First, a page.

Mosaic helped a leading hospital system change the way they deliver care by understanding their communities through machine learning.
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Why population health analytics matters
As healthcare organizations develop more sophisticated analytics capabilities, they are beginning to move from descriptive analytics and reporting towards the world of causal inference, machine learning, predictive analytics, and optimization. This leap to advanced analytics is a major change of perspective for any organization and requires the right skill-sets, data, organizational openness, and culture to take full advantage of the tools available to businesses today.
The healthcare industry, hospitals in particular, offer a number of improvements ripe for machine learning and predictive analytics. One of these areas is population health management. Hospitals can change the way they deliver care by understanding their communities through the application of machine learning and statistics. Once healthcare systems understand the drivers of utilization rates, they can begin to cluster community segments and ultimately implement preventative interventions in the communities they serve.
A hospital continues to innovate
One of the Nation’s top ranked and most innovative Children’s Healthcare systems reached out to Mosaic for healthcare machine learning support. The hospital is a pediatric healthcare network devoted to the health and well-being of children. The hospital is known both for its nationally and internationally recognized medical, research, and education programs and its full range of everyday care for kids throughout their own and surrounding states. With more than 1,000 healthcare professionals representing the full spectrum of pediatric specialties, the hospital’s network includes its main campus, more than a dozen locations and hundreds of outreach clinics.
The hospital has a history of innovation that is not just medical but even extends to data & analytics. For example, the hospital developed, validated, and deployed its own custom patient risk score, known as the “Patient Complexity Score” (PCS). This score leverages electronic medical records and other patient data such as patient responses to social determinants of health screener questions. Clinicians use the PCS to quickly understand how much care a child might need, thereby improving care decisions.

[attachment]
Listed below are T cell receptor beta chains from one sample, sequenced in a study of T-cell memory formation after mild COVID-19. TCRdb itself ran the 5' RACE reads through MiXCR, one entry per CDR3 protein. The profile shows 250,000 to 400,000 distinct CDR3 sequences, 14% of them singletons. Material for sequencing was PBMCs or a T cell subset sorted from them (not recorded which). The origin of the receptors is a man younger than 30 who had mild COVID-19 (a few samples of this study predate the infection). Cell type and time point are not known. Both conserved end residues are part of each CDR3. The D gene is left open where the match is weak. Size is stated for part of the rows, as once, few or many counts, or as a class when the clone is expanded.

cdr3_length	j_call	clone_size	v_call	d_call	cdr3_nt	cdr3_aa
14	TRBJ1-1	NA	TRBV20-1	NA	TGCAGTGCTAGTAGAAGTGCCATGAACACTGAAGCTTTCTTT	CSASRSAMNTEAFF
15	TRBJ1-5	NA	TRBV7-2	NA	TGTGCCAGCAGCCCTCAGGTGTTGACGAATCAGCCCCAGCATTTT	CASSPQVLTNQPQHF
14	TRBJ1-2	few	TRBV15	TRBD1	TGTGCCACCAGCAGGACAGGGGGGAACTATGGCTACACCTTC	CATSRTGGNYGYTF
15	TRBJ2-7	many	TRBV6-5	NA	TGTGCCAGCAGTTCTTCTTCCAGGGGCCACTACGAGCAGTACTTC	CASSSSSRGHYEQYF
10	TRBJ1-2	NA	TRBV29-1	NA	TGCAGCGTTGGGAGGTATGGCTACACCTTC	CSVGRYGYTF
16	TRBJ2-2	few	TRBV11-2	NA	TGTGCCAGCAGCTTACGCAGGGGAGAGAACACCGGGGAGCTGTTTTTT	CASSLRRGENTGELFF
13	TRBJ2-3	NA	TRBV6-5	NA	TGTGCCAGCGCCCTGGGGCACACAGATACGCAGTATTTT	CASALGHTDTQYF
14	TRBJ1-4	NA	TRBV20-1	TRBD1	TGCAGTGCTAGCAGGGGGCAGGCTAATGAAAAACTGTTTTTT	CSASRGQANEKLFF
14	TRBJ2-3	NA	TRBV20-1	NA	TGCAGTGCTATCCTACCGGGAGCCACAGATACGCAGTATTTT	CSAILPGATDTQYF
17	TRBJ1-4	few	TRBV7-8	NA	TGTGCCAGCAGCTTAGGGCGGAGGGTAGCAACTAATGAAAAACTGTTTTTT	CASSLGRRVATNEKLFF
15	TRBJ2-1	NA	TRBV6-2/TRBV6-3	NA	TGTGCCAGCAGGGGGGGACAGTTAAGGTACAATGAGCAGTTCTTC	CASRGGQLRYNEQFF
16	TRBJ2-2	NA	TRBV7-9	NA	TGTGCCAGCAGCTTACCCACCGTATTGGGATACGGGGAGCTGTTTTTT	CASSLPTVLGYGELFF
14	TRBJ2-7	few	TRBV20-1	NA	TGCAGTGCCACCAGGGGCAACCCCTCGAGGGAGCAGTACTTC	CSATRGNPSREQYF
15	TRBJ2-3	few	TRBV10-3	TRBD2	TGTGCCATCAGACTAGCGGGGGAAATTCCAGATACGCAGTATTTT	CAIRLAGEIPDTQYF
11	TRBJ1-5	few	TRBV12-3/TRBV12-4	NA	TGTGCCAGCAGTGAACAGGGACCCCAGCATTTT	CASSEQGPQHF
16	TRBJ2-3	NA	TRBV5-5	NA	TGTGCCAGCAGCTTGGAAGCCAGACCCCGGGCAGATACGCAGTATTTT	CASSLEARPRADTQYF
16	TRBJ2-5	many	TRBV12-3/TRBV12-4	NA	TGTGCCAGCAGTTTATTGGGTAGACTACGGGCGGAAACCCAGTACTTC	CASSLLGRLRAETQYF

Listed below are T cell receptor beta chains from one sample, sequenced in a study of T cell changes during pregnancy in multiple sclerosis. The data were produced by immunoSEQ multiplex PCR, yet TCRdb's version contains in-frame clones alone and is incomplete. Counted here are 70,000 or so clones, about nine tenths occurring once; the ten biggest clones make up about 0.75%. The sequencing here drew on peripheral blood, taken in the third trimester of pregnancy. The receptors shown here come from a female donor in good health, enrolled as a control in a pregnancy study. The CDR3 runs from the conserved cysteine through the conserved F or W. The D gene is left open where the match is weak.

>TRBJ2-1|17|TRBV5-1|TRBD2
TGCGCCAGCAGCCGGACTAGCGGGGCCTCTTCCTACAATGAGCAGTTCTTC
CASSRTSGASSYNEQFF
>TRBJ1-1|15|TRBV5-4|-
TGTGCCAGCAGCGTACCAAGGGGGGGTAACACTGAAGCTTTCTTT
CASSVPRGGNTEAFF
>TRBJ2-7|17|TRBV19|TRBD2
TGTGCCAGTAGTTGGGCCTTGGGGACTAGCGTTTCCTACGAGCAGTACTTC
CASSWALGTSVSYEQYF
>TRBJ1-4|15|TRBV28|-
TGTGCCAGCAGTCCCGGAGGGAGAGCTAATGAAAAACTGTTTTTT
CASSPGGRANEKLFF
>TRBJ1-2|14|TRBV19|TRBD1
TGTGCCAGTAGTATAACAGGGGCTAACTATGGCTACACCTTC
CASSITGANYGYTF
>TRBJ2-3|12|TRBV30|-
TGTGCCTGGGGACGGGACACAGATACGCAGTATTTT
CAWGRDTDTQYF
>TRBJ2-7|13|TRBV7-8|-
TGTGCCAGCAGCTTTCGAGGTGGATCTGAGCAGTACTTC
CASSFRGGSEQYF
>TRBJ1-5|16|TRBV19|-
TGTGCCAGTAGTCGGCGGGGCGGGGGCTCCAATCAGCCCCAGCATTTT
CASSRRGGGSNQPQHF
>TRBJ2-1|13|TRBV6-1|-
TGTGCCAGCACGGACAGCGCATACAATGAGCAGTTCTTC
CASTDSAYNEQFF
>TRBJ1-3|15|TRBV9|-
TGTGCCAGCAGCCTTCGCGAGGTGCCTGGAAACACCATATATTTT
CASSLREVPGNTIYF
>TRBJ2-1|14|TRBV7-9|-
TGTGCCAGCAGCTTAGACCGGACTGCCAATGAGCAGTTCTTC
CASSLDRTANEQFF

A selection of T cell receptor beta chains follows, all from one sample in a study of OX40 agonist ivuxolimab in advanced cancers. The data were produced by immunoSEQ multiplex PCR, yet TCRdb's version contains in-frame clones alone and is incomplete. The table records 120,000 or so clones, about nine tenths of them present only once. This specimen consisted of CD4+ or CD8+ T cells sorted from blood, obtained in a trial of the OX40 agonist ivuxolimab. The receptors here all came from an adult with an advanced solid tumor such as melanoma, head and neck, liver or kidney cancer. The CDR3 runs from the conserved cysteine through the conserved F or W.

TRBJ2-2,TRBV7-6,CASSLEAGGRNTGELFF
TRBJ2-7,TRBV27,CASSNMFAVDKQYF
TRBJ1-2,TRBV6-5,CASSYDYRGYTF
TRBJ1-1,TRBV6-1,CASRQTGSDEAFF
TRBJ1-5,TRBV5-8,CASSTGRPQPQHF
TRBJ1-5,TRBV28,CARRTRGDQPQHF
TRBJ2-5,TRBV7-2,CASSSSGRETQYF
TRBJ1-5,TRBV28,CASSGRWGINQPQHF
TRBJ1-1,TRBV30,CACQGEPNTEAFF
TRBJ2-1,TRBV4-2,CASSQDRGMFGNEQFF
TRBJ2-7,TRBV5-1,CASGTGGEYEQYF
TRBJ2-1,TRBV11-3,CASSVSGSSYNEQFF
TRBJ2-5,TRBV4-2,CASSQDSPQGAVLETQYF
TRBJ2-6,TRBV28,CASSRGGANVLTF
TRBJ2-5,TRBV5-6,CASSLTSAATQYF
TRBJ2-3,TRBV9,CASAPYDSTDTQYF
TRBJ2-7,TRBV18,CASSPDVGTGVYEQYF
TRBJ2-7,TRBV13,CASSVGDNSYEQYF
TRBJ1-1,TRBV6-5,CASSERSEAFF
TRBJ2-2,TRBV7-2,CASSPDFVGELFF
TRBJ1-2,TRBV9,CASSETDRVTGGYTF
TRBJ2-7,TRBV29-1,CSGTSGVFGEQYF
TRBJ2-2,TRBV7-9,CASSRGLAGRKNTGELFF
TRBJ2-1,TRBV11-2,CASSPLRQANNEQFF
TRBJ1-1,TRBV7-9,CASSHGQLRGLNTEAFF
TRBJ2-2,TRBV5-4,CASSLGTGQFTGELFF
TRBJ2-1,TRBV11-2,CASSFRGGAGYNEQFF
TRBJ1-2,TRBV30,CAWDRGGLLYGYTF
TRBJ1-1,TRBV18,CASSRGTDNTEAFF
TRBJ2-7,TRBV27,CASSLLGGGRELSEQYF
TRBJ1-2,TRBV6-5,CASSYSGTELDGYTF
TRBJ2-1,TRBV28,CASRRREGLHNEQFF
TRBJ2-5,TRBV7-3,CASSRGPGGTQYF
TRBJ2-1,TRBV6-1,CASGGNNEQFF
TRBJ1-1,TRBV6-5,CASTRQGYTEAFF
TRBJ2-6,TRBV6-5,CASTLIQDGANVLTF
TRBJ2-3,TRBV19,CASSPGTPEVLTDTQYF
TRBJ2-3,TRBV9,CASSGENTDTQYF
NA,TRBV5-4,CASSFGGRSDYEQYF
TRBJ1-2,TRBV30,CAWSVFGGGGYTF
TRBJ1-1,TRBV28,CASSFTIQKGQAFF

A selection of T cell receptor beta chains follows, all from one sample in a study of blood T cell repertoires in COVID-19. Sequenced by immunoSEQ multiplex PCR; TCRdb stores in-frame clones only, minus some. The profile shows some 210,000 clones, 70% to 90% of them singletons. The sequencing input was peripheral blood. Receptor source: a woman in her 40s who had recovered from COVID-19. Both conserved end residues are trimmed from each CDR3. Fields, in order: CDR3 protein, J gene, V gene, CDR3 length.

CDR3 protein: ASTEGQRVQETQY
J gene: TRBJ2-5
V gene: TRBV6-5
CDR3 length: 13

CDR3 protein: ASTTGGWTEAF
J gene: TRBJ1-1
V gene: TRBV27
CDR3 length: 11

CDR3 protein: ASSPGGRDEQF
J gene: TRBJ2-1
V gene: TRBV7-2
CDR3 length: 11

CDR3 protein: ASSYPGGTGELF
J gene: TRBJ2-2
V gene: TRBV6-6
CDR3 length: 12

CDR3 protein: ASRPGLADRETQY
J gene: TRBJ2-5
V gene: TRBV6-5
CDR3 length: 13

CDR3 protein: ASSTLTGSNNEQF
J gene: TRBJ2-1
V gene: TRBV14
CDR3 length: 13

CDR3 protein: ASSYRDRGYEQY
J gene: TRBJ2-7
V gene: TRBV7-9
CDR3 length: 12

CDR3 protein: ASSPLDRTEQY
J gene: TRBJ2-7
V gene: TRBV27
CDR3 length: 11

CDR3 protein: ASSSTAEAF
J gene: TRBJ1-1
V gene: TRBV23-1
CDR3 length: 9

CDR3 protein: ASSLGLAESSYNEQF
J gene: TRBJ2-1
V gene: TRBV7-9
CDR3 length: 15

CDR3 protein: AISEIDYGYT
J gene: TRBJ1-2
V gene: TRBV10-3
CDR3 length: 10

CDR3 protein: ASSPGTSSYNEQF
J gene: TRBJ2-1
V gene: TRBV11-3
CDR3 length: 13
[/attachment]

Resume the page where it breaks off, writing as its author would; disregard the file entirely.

Moreover, the hospital is a non-profit that is committed to promoting the health of children in its local community. This commitment is evidenced by the health advocacy institute the hospital runs, which collaborates with the public and community institutions to deploy evidence-based approaches that improve the health and safety of local children. The institute understands that to provide the best healthcare for children, healthcare institutions and professionals must take into account children’s social and environmental context and even work to improve it — in a sense, the community is the patient.
Community healthcare utilization disparities
The hospital noticed that patients living in three zip codes close to the main campus seemed to utilize healthcare resources much more than an average patient. Furthermore, they tended to utilize complex and high-cost hospital resources. Healthcare leadership suspected that they could more effectively serve these communities and patients by providing clinicians with additional relevant contextual information about their home communities and through interventions like greater investments in community partners and programs. Furthermore, our customer, like many hospitals, is affected by the transition from fee-for-service to outcome-based policies among healthcare payers, and is thus motivated to learn how to best promote health among its patients, no matter their zip code.
Finding empirical evidence to guide the health system’s efforts to better serve its local community would require the integration of internal data describing patients and their health and healthcare with external data describing local communities, along with sophisticated statistical modeling to identify relevant community-level drivers of higher healthcare utilization. The healthcare provider enlisted Mosaic, a leader in healthcare statistical and machine learning consulting, to work with them on this analysis effort, as well as to help them grow their in-house data science and analytics capabilities.